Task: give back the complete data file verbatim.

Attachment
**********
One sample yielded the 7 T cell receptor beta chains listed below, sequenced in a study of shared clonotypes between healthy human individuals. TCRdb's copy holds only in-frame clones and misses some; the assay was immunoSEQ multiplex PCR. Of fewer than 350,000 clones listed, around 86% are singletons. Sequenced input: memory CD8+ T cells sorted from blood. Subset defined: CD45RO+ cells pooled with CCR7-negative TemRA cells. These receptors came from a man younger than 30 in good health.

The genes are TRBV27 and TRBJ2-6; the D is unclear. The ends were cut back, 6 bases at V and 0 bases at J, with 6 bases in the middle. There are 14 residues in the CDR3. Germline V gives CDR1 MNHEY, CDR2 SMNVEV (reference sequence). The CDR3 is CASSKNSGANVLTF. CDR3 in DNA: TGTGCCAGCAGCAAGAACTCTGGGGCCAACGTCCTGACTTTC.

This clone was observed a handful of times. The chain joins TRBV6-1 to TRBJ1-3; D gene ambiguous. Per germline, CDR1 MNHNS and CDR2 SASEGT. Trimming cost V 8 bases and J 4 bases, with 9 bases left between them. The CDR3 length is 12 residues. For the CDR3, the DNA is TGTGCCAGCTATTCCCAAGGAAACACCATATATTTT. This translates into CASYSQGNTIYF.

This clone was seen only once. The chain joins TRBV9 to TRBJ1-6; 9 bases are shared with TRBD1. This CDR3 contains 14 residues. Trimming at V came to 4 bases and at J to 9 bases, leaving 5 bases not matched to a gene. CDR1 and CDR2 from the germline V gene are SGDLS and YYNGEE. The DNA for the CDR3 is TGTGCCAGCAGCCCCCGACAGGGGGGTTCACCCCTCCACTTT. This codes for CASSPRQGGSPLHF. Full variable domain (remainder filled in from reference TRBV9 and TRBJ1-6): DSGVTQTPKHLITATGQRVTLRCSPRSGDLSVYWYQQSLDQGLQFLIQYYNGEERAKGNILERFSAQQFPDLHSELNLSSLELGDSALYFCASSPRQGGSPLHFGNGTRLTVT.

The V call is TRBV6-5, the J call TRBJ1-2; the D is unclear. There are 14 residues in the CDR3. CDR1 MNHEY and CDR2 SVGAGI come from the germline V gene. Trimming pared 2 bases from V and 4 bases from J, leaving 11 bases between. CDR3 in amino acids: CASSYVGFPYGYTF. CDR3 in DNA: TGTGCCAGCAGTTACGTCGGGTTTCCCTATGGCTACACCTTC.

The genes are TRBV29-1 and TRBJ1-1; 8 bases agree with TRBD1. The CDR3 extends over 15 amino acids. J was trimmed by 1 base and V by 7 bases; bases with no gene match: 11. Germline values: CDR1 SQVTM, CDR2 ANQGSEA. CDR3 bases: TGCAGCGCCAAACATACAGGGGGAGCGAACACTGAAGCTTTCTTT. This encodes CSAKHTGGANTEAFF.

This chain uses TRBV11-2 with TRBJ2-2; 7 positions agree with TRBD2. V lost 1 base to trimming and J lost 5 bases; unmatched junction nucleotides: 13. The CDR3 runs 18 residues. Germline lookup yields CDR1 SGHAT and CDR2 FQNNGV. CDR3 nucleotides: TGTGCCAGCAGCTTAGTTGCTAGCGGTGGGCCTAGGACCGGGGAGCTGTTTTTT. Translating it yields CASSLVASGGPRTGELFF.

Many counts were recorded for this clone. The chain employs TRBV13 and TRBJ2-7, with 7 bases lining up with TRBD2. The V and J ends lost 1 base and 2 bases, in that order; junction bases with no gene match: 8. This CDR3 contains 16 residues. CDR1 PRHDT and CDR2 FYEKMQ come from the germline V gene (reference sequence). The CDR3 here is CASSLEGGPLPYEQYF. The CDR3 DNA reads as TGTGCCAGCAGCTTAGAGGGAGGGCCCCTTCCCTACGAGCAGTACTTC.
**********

One sample yielded the 7 T cell receptor beta chains listed below, sequenced in a study of shared clonotypes between healthy human individuals. TCRdb's copy holds only in-frame clones and misses some; the assay was immunoSEQ multiplex PCR. Of fewer than 350,000 clones listed, around 86% are singletons. Sequenced input: memory CD8+ T cells sorted from blood. Subset defined: CD45RO+ cells pooled with CCR7-negative TemRA cells. These receptors came from a man younger than 30 in good health.

The genes are TRBV27 and TRBJ2-6; the D is unclear. The ends were cut back, 6 bases at V and 0 bases at J, with 6 bases in the middle. There are 14 residues in the CDR3. Germline V gives CDR1 MNHEY, CDR2 SMNVEV (reference sequence). The CDR3 is CASSKNSGANVLTF. CDR3 in DNA: TGTGCCAGCAGCAAGAACTCTGGGGCCAACGTCCTGACTTTC.

This clone was observed a handful of times. The chain joins TRBV6-1 to TRBJ1-3; D gene ambiguous. Per germline, CDR1 MNHNS and CDR2 SASEGT. Trimming cost V 8 bases and J 4 bases, with 9 bases left between them. The CDR3 length is 12 residues. For the CDR3, the DNA is TGTGCCAGCTATTCCCAAGGAAACACCATATATTTT. This translates into CASYSQGNTIYF.

This clone was seen only once. The chain joins TRBV9 to TRBJ1-6; 9 bases are shared with TRBD1. This CDR3 contains 14 residues. Trimming at V came to 4 bases and at J to 9 bases, leaving 5 bases not matched to a gene. CDR1 and CDR2 from the germline V gene are SGDLS and YYNGEE. The DNA for the CDR3 is TGTGCCAGCAGCCCCCGACAGGGGGGTTCACCCCTCCACTTT. This codes for CASSPRQGGSPLHF. Full variable domain (remainder filled in from reference TRBV9 and TRBJ1-6): DSGVTQTPKHLITATGQRVTLRCSPRSGDLSVYWYQQSLDQGLQFLIQYYNGEERAKGNILERFSAQQFPDLHSELNLSSLELGDSALYFCASSPRQGGSPLHFGNGTRLTVT.

The V call is TRBV6-5, the J call TRBJ1-2; the D is unclear. There are 14 residues in the CDR3. CDR1 MNHEY and CDR2 SVGAGI come from the germline V gene. Trimming pared 2 bases from V and 4 bases from J, leaving 11 bases between. CDR3 in amino acids: CASSYVGFPYGYTF. CDR3 in DNA: TGTGCCAGCAGTTACGTCGGGTTTCCCTATGGCTACACCTTC.

The genes are TRBV29-1 and TRBJ1-1; 8 bases agree with TRBD1. The CDR3 extends over 15 amino acids. J was trimmed by 1 base and V by 7 bases; bases with no gene match: 11. Germline values: CDR1 SQVTM, CDR2 ANQGSEA. CDR3 bases: TGCAGCGCCAAACATACAGGGGGAGCGAACACTGAAGCTTTCTTT. This encodes CSAKHTGGANTEAFF.

This chain uses TRBV11-2 with TRBJ2-2; 7 positions agree with TRBD2. V lost 1 base to trimming and J lost 5 bases; unmatched junction nucleotides: 13. The CDR3 runs 18 residues. Germline lookup yields CDR1 SGHAT and CDR2 FQNNGV. CDR3 nucleotides: TGTGCCAGCAGCTTAGTTGCTAGCGGTGGGCCTAGGACCGGGGAGCTGTTTTTT. Translating it yields CASSLVASGGPRTGELFF.

Many counts were recorded for this clone. The chain employs TRBV13 and TRBJ2-7, with 7 bases lining up with TRBD2. The V and J ends lost 1 base and 2 bases, in that order; junction bases with no gene match: 8. This CDR3 contains 16 residues. CDR1 PRHDT and CDR2 FYEKMQ come from the germline V gene (reference sequence). The CDR3 here is CASSLEGGPLPYEQYF. The CDR3 DNA reads as TGTGCCAGCAGCTTAGAGGGAGGGCCCCTTCCCTACGAGCAGTACTTC.